Memories of Christmas Scents: ADVENTure Ahead
Roxana Villa is having a round-robin bold-o-rama celebrating the season. This is my contribution.
Growing up in New England the scents of the season are quite different that the ones I now experience in Southern California. First, there was the scent of snow. You might think that snow doesn't have scent, but you would be wrong: the air before a really ripping snowstorm has a particular scent to it. Pregnant with electricity and ripping cold, it says "take cover" more effectively than an air-raid siren. Curiously, the air seems warmer as the actual snow comes, as if the formation of the crystals heat the air. Then there's the smell when the storm is over and the air is scrubbed clean; the smell of people's hearths drifting lazily through the crisp air and the blinding whiteness. While this post isn't about perfume necessarily, Frederic Malle's L'Eau d'Hiver does come close to capturing this.
In New York when I lived there it was the scent of wool coats, the expensive perfumes of the lady shoppers, roasting chestnuts and the coffee seemingly everyone carried for warming sips. I did have the singular experience of a real nor-easter, one of the ones that shut down the city. Getting home to the East Village was something: NOTHING was running, cabs long had gone home to roost, the snow was coming in sheets vertically and there was actual thunder and lightning. I was never so happy to see my crummy 10th street hovel as I was that night. Walking to work down the middle of a traffic-free Broadway (because although the city was paralyzed, Dean & Deluca was damned well going to be open) was an experience. One that I don't need to repeat.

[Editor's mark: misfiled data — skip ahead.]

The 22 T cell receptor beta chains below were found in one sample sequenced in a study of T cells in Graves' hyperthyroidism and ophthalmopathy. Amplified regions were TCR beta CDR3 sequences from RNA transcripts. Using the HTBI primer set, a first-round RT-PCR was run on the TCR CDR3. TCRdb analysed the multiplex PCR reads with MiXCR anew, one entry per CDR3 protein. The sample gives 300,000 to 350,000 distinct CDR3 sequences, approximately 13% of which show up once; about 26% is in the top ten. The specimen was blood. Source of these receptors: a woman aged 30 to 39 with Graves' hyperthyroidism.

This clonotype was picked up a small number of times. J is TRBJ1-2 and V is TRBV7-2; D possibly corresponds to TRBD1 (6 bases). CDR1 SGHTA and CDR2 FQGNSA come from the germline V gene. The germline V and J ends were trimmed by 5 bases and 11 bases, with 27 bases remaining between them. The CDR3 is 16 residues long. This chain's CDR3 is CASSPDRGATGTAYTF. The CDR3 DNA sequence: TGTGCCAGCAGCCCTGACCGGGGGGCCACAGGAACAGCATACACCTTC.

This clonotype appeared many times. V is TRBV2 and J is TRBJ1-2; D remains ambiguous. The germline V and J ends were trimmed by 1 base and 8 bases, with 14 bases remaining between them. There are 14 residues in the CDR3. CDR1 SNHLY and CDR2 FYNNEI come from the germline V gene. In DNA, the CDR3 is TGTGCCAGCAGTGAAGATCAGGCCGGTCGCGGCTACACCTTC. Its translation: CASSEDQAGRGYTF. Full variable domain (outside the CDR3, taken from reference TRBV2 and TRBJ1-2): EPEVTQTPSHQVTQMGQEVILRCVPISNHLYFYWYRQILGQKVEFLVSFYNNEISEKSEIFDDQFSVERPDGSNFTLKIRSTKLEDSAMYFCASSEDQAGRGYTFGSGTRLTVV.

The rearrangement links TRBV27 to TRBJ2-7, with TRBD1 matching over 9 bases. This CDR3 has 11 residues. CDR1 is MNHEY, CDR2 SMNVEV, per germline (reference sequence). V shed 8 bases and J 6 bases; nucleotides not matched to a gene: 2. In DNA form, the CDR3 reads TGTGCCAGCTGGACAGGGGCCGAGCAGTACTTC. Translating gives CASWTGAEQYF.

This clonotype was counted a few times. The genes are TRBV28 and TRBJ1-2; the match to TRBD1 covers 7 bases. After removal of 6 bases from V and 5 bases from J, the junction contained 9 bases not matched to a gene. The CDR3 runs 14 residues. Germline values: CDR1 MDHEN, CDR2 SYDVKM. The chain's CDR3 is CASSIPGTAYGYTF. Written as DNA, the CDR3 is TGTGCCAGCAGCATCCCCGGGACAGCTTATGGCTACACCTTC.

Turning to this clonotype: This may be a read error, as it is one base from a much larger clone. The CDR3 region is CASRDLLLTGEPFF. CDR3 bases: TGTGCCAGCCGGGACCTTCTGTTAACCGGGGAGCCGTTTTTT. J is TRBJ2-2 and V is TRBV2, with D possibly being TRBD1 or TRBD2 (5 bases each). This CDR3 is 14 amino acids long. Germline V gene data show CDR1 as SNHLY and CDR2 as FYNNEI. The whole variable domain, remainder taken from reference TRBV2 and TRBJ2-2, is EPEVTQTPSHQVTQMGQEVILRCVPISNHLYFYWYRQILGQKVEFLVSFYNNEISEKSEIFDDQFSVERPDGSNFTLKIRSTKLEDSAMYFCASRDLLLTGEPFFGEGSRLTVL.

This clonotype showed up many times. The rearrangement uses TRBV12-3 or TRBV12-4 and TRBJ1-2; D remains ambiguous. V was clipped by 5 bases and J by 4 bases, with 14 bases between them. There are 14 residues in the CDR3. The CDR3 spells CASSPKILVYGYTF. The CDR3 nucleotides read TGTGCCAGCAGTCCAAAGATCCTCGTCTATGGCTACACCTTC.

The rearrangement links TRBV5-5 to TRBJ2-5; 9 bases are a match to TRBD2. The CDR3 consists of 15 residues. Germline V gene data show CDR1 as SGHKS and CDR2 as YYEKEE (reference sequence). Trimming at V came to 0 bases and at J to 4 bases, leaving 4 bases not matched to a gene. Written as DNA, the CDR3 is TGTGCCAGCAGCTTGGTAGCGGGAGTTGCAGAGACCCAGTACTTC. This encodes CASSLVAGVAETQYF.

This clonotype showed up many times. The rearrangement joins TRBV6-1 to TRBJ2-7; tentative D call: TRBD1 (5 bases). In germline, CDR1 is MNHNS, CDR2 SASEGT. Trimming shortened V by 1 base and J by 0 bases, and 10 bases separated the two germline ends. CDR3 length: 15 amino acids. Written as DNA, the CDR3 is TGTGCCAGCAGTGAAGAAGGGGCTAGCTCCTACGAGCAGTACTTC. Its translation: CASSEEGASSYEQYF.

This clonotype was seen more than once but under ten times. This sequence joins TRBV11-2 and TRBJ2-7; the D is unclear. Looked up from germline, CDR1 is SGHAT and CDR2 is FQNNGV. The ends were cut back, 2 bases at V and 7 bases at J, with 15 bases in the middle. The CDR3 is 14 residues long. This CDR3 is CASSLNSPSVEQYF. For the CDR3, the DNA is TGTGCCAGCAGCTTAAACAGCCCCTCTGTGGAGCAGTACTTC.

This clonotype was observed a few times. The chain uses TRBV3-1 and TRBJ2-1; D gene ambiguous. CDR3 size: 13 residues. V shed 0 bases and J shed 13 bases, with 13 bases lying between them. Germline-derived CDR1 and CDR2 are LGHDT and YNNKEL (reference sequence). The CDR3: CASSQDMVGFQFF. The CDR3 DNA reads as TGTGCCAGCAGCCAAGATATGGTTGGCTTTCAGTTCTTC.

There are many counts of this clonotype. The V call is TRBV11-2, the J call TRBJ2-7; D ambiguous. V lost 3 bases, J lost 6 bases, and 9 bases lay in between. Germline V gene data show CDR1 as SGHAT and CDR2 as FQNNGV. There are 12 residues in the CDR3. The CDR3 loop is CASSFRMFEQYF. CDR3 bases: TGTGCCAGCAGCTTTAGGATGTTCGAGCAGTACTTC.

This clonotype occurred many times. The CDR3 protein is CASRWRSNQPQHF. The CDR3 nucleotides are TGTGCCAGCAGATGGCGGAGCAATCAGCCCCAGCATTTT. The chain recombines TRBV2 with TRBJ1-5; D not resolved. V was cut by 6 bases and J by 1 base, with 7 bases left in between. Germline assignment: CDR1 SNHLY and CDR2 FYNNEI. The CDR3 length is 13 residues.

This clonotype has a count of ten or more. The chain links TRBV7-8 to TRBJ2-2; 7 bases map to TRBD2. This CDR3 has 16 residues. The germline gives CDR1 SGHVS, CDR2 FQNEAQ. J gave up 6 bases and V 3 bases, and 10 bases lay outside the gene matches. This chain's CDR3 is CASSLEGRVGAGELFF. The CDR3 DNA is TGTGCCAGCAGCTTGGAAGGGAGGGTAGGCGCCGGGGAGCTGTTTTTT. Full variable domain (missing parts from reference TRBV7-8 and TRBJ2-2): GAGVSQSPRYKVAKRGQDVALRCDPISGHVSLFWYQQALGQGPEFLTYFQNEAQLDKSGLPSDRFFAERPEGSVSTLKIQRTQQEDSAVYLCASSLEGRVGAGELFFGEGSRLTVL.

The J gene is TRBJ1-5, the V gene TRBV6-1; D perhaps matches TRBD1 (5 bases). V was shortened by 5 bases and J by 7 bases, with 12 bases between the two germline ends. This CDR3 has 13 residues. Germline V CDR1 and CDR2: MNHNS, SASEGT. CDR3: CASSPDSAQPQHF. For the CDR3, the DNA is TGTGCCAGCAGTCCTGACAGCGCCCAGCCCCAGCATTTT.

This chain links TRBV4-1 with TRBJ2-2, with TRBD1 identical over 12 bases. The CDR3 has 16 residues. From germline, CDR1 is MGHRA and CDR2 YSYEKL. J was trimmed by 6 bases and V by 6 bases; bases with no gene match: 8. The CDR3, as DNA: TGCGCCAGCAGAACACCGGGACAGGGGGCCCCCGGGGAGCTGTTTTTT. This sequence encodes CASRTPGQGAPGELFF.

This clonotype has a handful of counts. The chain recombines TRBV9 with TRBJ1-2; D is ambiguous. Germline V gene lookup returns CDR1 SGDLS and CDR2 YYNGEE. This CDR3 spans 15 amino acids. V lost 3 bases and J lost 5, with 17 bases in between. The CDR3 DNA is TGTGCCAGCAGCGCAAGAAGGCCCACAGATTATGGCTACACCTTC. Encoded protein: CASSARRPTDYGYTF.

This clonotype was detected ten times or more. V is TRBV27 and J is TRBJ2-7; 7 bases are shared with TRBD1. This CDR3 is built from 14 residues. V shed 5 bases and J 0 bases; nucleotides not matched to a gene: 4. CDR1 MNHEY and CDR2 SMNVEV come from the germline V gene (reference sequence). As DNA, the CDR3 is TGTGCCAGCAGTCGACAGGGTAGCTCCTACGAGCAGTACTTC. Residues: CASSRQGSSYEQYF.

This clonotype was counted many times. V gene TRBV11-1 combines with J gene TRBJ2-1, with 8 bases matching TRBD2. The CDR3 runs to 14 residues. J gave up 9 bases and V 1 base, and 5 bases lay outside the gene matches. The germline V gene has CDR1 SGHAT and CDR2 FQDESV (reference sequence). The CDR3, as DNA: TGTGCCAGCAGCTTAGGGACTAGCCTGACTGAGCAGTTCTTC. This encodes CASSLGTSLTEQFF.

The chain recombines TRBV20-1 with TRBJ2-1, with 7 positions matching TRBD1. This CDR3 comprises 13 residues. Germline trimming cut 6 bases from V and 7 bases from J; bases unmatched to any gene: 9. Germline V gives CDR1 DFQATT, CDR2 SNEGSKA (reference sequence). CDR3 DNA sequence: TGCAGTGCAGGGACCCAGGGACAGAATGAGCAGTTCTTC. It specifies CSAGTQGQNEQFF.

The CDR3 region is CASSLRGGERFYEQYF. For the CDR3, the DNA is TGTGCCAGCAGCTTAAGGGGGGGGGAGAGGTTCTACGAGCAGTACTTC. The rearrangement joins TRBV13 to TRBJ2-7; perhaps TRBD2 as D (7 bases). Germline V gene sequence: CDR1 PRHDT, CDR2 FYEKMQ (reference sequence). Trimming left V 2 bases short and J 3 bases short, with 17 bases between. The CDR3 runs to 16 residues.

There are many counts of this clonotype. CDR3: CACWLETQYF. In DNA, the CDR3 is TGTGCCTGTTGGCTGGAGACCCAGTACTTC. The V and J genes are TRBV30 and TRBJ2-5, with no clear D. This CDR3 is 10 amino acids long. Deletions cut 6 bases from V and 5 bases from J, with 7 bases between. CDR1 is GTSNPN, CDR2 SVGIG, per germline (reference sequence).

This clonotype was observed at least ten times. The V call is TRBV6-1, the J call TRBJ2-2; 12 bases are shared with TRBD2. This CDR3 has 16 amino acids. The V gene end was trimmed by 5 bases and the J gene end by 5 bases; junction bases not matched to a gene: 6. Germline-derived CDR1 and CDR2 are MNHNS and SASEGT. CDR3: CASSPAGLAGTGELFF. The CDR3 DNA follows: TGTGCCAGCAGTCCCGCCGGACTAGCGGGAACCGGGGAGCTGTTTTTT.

Now in Los Angeles the holidays are more about friends and perhaps the scent of food. We don't obviously have snow; we start to feel chilled to the bone when the temps drop into the low 50's, but you're just as apt to have Santa Anas and be in the 90's. I still can't quite get used to the idea of Santa ho-ho-hoing over the intersection of Wilshire and Beverly when it's that hot. For many years I have spent the holidays with my friends making a communal holiday meal involving all hands, food, drink and a lot of laughter; the scent of baking and bonfires, cocktails and conviviality. I love these times and know enough about life to cherish them. There are no guarantees that there will be another..
As we all move forward on our journey through life our memories are reminders of what made us what we are. They can be happy or painful and can sometimes be a trap. Scents are some of the strongest; please share yours with us and if I don't get a chance to write it I wish you all a safe, happy and peaceful holiday, whichever you celebrate (or don't).
Image source, аprilemillo.files.wordpress.com.